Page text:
Ness Gardens Team Celebrates Green Award
|Published: 21st April 2017 18:03|
Ness Botanic Gardens has won the Sustainable Tourism Award at the Wirral Tourism Awards 2017.
The Awards recognise the exceptional work delivered by businesses and individuals in the local tourism and hospitality industry. The Sustainable Tourism Award category was particularly closely fought, with other finalists including Claremont Farm, Mere Brook House and Caffe Cream.
Members of the Ness Gardens team picked up the Sustainable Tourism Award at the event held at New Brighton's Floral Pavilion recently.
Highlights of the Ness Botanic Gardens sustainability strategy include:
- Creation of a Permaculture garden at Ness. Permaculture principles emphasize working in harmony with nature and minimising environmental impact. The garden demonstrates how growing a range of flowers and vegetables together encourages wildlife and allows natural control of pests and diseases. Other features include an herb spiral and hugel beds which are attractive, space saving and require no watering or feeding while growing plentiful vegetables and herbs.
- Significant parts of Ness including the wildflower meadows are managed specifically for wildlife and the Garden are home to over 900 species of insects, birds, mammals and other wildlife including owls, foxes, bats, harvest mice and voles.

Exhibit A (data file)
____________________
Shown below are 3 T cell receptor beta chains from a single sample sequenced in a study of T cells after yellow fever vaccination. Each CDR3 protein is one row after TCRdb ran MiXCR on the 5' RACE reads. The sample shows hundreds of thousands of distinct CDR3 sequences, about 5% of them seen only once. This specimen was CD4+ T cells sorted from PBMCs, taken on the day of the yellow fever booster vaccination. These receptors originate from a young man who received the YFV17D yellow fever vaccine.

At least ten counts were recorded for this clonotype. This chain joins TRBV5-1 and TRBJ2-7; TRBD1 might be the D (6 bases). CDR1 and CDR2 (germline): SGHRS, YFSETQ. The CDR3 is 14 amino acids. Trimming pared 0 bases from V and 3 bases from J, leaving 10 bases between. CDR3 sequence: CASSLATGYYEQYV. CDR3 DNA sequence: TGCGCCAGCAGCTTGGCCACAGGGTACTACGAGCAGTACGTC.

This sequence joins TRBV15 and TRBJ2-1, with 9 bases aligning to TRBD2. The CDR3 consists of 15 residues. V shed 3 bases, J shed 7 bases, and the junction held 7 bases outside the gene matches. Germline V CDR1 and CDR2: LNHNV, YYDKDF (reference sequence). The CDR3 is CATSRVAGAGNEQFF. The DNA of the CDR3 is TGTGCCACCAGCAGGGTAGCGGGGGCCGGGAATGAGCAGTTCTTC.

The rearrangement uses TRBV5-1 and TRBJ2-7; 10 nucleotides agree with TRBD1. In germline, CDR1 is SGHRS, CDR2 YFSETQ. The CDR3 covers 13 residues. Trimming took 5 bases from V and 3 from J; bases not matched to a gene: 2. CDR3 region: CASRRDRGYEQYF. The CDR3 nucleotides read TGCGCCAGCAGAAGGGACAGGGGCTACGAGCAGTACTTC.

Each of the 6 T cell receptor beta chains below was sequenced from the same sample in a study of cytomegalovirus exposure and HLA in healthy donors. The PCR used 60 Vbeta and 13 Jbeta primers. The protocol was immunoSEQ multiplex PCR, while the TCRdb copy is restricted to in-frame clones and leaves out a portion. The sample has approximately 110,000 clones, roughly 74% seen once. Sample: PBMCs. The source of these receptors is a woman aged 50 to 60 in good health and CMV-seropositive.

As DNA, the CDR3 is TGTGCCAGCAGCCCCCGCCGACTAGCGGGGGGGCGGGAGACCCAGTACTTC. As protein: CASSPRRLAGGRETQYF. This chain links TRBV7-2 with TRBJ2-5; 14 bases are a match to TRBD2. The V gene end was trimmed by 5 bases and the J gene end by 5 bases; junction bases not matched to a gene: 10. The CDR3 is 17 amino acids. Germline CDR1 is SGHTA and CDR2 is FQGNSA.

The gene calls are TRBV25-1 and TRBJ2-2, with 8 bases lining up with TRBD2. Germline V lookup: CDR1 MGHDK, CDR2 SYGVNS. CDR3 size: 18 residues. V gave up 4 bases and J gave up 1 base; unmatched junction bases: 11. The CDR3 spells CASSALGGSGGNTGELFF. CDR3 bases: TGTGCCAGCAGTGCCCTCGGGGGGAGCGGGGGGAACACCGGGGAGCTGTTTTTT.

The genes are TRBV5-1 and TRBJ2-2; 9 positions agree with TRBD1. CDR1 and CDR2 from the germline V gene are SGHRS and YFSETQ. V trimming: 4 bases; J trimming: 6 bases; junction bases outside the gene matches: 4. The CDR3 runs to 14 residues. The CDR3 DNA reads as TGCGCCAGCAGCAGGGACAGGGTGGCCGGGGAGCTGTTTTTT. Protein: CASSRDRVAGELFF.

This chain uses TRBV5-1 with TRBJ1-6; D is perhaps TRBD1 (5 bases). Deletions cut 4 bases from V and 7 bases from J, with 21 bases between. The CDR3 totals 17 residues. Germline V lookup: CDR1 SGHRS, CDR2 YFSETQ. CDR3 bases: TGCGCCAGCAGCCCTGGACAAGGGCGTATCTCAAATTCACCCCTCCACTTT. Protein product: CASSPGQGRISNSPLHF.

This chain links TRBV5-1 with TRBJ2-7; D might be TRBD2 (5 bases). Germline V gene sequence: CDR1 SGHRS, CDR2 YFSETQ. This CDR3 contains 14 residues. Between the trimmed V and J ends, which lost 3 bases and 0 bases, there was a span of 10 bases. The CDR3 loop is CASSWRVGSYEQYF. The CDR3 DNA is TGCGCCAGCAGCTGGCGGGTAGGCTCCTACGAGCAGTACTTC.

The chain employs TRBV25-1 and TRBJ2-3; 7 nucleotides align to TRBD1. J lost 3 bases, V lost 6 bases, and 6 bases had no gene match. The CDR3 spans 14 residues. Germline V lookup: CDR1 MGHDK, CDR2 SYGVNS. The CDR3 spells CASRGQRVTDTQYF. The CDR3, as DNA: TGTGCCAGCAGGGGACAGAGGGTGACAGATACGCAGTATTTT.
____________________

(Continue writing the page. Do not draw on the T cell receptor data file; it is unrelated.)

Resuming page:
- The installation of a new Rocket Composter has enabled Ness to recycle all food waste. This is in addition to the Eco Green Bio Shredder which allows the production of compost in as little as eight weeks. All garden waste from the 64 acre site and a significant amount of paper and cardboard are recycled. The compost from both are used as a mulch in the garden and also for growing and potting on plants.
- An area containing 150 solar panels which provide 25% of the energy required for the Visitor Centre and also adds power back into the National Grid. This is addition to wider University of Liverpool schemes using as PC Power Saving feature developed by Computing Services department which reduce overall power consumption.
- A borehole with water extraction managed by the Environment Agency which alleviates some need for mains water.
- A large number of the plants in the garden - for example the Mediterranean Bank, have been grown by taking cuttings from existing plants, thereby significantly reducing the number of plants bought in from external sources.
- Participation in a seed exchange scheme with other botanical gardens across the world supporting plant conversation, education and research efforts.
The Gardens, located just outside Neston, provide a resource for research programmes across the University of Liverpool. In recent years, the University of Liverpool has developed its research profile to studies that have significant impact on global policy, the environment, and the lives of people across the world.